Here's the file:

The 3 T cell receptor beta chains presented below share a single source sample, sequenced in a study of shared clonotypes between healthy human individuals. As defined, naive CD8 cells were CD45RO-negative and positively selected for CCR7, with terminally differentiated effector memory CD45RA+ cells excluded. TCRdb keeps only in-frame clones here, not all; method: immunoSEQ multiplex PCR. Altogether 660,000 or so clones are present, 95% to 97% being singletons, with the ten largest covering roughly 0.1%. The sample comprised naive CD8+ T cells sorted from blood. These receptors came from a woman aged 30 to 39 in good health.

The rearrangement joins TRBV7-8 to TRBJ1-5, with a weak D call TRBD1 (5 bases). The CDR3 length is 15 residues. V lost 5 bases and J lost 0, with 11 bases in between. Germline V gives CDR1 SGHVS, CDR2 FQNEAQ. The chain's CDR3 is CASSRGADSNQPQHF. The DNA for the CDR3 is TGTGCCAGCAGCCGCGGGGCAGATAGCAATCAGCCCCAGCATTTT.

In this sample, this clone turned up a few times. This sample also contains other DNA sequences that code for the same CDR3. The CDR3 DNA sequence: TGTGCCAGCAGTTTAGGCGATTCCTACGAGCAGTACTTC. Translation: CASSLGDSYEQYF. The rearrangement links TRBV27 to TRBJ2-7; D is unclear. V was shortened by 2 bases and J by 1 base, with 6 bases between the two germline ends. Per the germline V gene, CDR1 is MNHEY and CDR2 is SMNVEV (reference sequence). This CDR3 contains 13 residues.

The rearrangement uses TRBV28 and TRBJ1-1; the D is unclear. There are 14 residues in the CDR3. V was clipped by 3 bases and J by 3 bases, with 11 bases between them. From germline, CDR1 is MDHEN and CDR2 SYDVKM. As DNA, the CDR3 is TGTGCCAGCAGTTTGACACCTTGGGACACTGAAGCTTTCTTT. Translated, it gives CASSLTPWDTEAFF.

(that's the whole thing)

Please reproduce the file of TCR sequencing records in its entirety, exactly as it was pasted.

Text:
The 3 T cell receptor beta chains presented below share a single source sample, sequenced in a study of shared clonotypes between healthy human individuals. As defined, naive CD8 cells were CD45RO-negative and positively selected for CCR7, with terminally differentiated effector memory CD45RA+ cells excluded. TCRdb keeps only in-frame clones here, not all; method: immunoSEQ multiplex PCR. Altogether 660,000 or so clones are present, 95% to 97% being singletons, with the ten largest covering roughly 0.1%. The sample comprised naive CD8+ T cells sorted from blood. These receptors came from a woman aged 30 to 39 in good health.

The rearrangement joins TRBV7-8 to TRBJ1-5, with a weak D call TRBD1 (5 bases). The CDR3 length is 15 residues. V lost 5 bases and J lost 0, with 11 bases in between. Germline V gives CDR1 SGHVS, CDR2 FQNEAQ. The chain's CDR3 is CASSRGADSNQPQHF. The DNA for the CDR3 is TGTGCCAGCAGCCGCGGGGCAGATAGCAATCAGCCCCAGCATTTT.

In this sample, this clone turned up a few times. This sample also contains other DNA sequences that code for the same CDR3. The CDR3 DNA sequence: TGTGCCAGCAGTTTAGGCGATTCCTACGAGCAGTACTTC. Translation: CASSLGDSYEQYF. The rearrangement links TRBV27 to TRBJ2-7; D is unclear. V was shortened by 2 bases and J by 1 base, with 6 bases between the two germline ends. Per the germline V gene, CDR1 is MNHEY and CDR2 is SMNVEV (reference sequence). This CDR3 contains 13 residues.

The rearrangement uses TRBV28 and TRBJ1-1; the D is unclear. There are 14 residues in the CDR3. V was clipped by 3 bases and J by 3 bases, with 11 bases between them. From germline, CDR1 is MDHEN and CDR2 SYDVKM. As DNA, the CDR3 is TGTGCCAGCAGTTTGACACCTTGGGACACTGAAGCTTTCTTT. Translated, it gives CASSLTPWDTEAFF.